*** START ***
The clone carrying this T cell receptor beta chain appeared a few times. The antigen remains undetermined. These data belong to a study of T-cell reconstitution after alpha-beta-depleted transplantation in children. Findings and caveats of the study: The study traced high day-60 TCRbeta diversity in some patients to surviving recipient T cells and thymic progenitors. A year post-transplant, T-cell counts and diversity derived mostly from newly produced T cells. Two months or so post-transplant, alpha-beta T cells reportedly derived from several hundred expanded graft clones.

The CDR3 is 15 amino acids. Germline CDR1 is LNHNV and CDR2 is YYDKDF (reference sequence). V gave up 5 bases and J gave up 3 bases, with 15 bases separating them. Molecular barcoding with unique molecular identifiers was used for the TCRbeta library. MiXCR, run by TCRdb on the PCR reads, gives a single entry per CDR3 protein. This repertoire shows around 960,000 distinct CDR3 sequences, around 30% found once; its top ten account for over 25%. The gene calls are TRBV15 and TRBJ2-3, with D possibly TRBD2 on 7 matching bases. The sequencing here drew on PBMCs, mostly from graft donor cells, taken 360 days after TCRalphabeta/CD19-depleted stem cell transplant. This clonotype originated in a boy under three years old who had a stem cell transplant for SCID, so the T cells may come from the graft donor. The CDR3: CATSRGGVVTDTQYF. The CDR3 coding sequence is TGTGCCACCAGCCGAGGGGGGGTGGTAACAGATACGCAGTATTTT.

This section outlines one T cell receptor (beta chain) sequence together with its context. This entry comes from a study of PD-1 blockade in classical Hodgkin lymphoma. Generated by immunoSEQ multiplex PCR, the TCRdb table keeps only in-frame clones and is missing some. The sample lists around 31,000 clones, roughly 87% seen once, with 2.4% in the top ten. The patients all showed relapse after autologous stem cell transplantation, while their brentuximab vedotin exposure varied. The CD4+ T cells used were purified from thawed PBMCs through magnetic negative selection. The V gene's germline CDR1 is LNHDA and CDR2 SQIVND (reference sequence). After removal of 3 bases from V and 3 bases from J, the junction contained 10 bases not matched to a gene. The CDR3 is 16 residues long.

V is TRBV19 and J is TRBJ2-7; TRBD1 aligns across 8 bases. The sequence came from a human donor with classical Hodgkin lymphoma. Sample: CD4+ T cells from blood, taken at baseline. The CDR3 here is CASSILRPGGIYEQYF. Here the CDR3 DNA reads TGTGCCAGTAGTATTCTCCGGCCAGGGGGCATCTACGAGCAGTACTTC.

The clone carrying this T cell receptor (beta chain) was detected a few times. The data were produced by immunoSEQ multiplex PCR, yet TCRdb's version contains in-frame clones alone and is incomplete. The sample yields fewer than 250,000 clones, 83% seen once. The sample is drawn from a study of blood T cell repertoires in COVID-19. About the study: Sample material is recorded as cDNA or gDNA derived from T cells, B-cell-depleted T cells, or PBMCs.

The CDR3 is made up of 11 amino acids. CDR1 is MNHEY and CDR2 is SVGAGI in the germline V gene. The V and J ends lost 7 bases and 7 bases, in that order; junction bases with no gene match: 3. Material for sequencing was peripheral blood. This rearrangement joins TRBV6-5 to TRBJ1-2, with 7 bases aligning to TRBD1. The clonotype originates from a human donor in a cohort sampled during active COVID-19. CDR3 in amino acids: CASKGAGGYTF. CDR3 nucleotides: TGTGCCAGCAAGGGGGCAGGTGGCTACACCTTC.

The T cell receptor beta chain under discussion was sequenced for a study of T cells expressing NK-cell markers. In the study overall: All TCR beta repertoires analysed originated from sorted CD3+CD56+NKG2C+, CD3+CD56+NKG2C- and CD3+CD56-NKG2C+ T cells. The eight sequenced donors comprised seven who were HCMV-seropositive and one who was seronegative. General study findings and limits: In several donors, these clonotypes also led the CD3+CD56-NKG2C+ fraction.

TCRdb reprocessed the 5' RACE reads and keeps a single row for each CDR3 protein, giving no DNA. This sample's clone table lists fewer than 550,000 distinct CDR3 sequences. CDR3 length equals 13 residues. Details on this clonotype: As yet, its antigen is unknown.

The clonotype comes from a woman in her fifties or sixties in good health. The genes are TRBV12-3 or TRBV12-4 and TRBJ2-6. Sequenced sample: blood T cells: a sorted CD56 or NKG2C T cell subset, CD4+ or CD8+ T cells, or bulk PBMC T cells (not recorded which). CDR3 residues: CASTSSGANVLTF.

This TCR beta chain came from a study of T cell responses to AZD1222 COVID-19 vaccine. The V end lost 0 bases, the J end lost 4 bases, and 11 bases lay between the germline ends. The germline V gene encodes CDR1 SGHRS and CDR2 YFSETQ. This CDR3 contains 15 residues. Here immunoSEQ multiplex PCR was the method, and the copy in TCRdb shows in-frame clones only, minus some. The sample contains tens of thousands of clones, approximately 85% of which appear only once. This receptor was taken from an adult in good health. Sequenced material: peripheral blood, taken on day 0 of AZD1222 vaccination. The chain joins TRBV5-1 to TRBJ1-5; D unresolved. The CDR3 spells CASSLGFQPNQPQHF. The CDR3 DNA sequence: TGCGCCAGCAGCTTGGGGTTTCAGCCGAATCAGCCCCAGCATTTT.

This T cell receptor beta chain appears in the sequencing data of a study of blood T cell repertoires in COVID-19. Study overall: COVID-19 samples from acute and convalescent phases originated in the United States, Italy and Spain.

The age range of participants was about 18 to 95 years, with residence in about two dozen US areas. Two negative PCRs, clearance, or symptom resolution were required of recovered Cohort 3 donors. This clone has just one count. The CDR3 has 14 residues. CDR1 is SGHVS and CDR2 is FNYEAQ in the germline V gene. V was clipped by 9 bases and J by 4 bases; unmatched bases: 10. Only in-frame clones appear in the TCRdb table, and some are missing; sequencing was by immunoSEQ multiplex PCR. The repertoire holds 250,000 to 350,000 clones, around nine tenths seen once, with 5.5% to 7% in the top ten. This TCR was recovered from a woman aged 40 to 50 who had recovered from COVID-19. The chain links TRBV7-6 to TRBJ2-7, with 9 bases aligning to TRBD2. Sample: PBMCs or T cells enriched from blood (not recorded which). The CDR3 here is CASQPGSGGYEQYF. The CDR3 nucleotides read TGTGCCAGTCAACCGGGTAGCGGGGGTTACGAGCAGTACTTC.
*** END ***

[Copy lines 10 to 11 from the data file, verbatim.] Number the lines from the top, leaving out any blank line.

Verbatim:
This TCR beta chain came from a study of T cell responses to AZD1222 COVID-19 vaccine. The V end lost 0 bases, the J end lost 4 bases, and 11 bases lay between the germline ends. The germline V gene encodes CDR1 SGHRS and CDR2 YFSETQ. This CDR3 contains 15 residues. Here immunoSEQ multiplex PCR was the method, and the copy in TCRdb shows in-frame clones only, minus some. The sample contains tens of thousands of clones, approximately 85% of which appear only once. This receptor was taken from an adult in good health. Sequenced material: peripheral blood, taken on day 0 of AZD1222 vaccination. The chain joins TRBV5-1 to TRBJ1-5; D unresolved. The CDR3 spells CASSLGFQPNQPQHF. The CDR3 DNA sequence: TGCGCCAGCAGCTTGGGGTTTCAGCCGAATCAGCCCCAGCATTTT.

This T cell receptor beta chain appears in the sequencing data of a study of blood T cell repertoires in COVID-19. Study overall: COVID-19 samples from acute and convalescent phases originated in the United States, Italy and Spain.